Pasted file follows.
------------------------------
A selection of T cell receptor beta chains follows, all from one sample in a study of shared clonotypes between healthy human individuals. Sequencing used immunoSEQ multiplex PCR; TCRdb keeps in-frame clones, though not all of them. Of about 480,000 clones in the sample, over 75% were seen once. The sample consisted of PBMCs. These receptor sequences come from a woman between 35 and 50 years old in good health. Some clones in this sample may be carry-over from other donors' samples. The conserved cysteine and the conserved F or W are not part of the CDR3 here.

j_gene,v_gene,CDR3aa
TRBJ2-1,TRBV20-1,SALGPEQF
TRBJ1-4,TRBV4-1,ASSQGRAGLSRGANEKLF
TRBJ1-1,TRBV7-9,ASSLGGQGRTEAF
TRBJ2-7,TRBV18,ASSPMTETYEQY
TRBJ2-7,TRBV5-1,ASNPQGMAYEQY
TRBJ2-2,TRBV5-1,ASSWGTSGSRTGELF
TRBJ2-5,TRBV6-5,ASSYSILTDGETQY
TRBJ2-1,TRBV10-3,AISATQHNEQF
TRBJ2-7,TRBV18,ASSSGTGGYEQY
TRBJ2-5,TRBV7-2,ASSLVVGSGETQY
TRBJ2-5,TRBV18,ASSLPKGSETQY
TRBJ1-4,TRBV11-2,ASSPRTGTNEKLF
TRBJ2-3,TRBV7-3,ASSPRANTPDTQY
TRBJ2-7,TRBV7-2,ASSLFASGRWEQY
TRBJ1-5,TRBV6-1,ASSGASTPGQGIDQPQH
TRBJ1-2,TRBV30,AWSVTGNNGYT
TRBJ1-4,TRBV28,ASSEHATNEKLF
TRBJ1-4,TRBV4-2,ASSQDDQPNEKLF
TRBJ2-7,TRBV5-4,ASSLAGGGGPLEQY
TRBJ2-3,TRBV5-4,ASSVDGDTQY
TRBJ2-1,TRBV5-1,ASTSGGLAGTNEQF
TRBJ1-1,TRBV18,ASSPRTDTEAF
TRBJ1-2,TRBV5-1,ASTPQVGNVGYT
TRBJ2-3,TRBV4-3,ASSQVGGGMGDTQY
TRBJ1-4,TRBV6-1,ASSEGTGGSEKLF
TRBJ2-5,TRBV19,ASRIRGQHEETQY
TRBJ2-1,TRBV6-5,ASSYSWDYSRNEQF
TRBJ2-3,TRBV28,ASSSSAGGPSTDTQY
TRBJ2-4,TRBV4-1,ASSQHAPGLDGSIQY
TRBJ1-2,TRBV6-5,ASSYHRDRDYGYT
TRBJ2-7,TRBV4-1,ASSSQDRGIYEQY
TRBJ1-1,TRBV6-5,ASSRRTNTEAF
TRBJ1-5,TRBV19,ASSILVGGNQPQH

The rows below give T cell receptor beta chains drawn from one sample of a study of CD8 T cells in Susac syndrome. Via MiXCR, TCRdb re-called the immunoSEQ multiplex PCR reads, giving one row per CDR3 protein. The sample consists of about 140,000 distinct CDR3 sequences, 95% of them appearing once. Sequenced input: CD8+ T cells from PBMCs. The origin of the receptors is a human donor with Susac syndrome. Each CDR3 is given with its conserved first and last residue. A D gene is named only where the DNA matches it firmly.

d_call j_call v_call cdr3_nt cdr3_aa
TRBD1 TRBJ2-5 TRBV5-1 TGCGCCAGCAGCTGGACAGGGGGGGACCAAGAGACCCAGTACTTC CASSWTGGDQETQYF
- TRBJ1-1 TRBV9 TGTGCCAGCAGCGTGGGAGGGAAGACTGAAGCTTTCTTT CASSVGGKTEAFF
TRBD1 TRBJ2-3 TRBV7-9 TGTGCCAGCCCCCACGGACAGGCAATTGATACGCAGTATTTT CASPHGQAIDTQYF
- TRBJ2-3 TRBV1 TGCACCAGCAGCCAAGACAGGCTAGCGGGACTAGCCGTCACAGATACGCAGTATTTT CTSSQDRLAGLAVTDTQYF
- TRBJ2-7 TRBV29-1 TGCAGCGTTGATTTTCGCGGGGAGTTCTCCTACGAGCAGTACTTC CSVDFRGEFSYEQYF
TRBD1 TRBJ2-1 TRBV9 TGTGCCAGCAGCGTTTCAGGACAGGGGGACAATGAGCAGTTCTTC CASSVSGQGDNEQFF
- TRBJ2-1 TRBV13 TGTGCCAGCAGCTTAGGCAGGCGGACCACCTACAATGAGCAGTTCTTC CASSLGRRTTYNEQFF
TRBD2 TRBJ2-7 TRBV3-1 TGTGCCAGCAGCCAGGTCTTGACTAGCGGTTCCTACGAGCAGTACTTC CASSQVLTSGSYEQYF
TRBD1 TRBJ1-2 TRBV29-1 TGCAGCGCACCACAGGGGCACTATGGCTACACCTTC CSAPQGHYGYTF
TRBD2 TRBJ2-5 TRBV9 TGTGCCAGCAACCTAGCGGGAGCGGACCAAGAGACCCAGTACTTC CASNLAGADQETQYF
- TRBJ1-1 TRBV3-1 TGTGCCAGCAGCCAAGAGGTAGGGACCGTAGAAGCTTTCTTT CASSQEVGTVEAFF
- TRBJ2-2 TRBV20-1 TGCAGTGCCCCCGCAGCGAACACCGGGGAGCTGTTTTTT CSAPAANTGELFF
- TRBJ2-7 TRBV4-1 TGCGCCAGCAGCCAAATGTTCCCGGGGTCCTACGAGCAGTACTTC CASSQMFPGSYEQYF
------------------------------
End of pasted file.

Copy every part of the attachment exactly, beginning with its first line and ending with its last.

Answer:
A selection of T cell receptor beta chains follows, all from one sample in a study of shared clonotypes between healthy human individuals. Sequencing used immunoSEQ multiplex PCR; TCRdb keeps in-frame clones, though not all of them. Of about 480,000 clones in the sample, over 75% were seen once. The sample consisted of PBMCs. These receptor sequences come from a woman between 35 and 50 years old in good health. Some clones in this sample may be carry-over from other donors' samples. The conserved cysteine and the conserved F or W are not part of the CDR3 here.

j_gene,v_gene,CDR3aa
TRBJ2-1,TRBV20-1,SALGPEQF
TRBJ1-4,TRBV4-1,ASSQGRAGLSRGANEKLF
TRBJ1-1,TRBV7-9,ASSLGGQGRTEAF
TRBJ2-7,TRBV18,ASSPMTETYEQY
TRBJ2-7,TRBV5-1,ASNPQGMAYEQY
TRBJ2-2,TRBV5-1,ASSWGTSGSRTGELF
TRBJ2-5,TRBV6-5,ASSYSILTDGETQY
TRBJ2-1,TRBV10-3,AISATQHNEQF
TRBJ2-7,TRBV18,ASSSGTGGYEQY
TRBJ2-5,TRBV7-2,ASSLVVGSGETQY
TRBJ2-5,TRBV18,ASSLPKGSETQY
TRBJ1-4,TRBV11-2,ASSPRTGTNEKLF
TRBJ2-3,TRBV7-3,ASSPRANTPDTQY
TRBJ2-7,TRBV7-2,ASSLFASGRWEQY
TRBJ1-5,TRBV6-1,ASSGASTPGQGIDQPQH
TRBJ1-2,TRBV30,AWSVTGNNGYT
TRBJ1-4,TRBV28,ASSEHATNEKLF
TRBJ1-4,TRBV4-2,ASSQDDQPNEKLF
TRBJ2-7,TRBV5-4,ASSLAGGGGPLEQY
TRBJ2-3,TRBV5-4,ASSVDGDTQY
TRBJ2-1,TRBV5-1,ASTSGGLAGTNEQF
TRBJ1-1,TRBV18,ASSPRTDTEAF
TRBJ1-2,TRBV5-1,ASTPQVGNVGYT
TRBJ2-3,TRBV4-3,ASSQVGGGMGDTQY
TRBJ1-4,TRBV6-1,ASSEGTGGSEKLF
TRBJ2-5,TRBV19,ASRIRGQHEETQY
TRBJ2-1,TRBV6-5,ASSYSWDYSRNEQF
TRBJ2-3,TRBV28,ASSSSAGGPSTDTQY
TRBJ2-4,TRBV4-1,ASSQHAPGLDGSIQY
TRBJ1-2,TRBV6-5,ASSYHRDRDYGYT
TRBJ2-7,TRBV4-1,ASSSQDRGIYEQY
TRBJ1-1,TRBV6-5,ASSRRTNTEAF
TRBJ1-5,TRBV19,ASSILVGGNQPQH

The rows below give T cell receptor beta chains drawn from one sample of a study of CD8 T cells in Susac syndrome. Via MiXCR, TCRdb re-called the immunoSEQ multiplex PCR reads, giving one row per CDR3 protein. The sample consists of about 140,000 distinct CDR3 sequences, 95% of them appearing once. Sequenced input: CD8+ T cells from PBMCs. The origin of the receptors is a human donor with Susac syndrome. Each CDR3 is given with its conserved first and last residue. A D gene is named only where the DNA matches it firmly.

d_call j_call v_call cdr3_nt cdr3_aa
TRBD1 TRBJ2-5 TRBV5-1 TGCGCCAGCAGCTGGACAGGGGGGGACCAAGAGACCCAGTACTTC CASSWTGGDQETQYF
- TRBJ1-1 TRBV9 TGTGCCAGCAGCGTGGGAGGGAAGACTGAAGCTTTCTTT CASSVGGKTEAFF
TRBD1 TRBJ2-3 TRBV7-9 TGTGCCAGCCCCCACGGACAGGCAATTGATACGCAGTATTTT CASPHGQAIDTQYF
- TRBJ2-3 TRBV1 TGCACCAGCAGCCAAGACAGGCTAGCGGGACTAGCCGTCACAGATACGCAGTATTTT CTSSQDRLAGLAVTDTQYF
- TRBJ2-7 TRBV29-1 TGCAGCGTTGATTTTCGCGGGGAGTTCTCCTACGAGCAGTACTTC CSVDFRGEFSYEQYF
TRBD1 TRBJ2-1 TRBV9 TGTGCCAGCAGCGTTTCAGGACAGGGGGACAATGAGCAGTTCTTC CASSVSGQGDNEQFF
- TRBJ2-1 TRBV13 TGTGCCAGCAGCTTAGGCAGGCGGACCACCTACAATGAGCAGTTCTTC CASSLGRRTTYNEQFF
TRBD2 TRBJ2-7 TRBV3-1 TGTGCCAGCAGCCAGGTCTTGACTAGCGGTTCCTACGAGCAGTACTTC CASSQVLTSGSYEQYF
TRBD1 TRBJ1-2 TRBV29-1 TGCAGCGCACCACAGGGGCACTATGGCTACACCTTC CSAPQGHYGYTF
TRBD2 TRBJ2-5 TRBV9 TGTGCCAGCAACCTAGCGGGAGCGGACCAAGAGACCCAGTACTTC CASNLAGADQETQYF
- TRBJ1-1 TRBV3-1 TGTGCCAGCAGCCAAGAGGTAGGGACCGTAGAAGCTTTCTTT CASSQEVGTVEAFF
- TRBJ2-2 TRBV20-1 TGCAGTGCCCCCGCAGCGAACACCGGGGAGCTGTTTTTT CSAPAANTGELFF
- TRBJ2-7 TRBV4-1 TGCGCCAGCAGCCAAATGTTCCCGGGGTCCTACGAGCAGTACTTC CASSQMFPGSYEQYF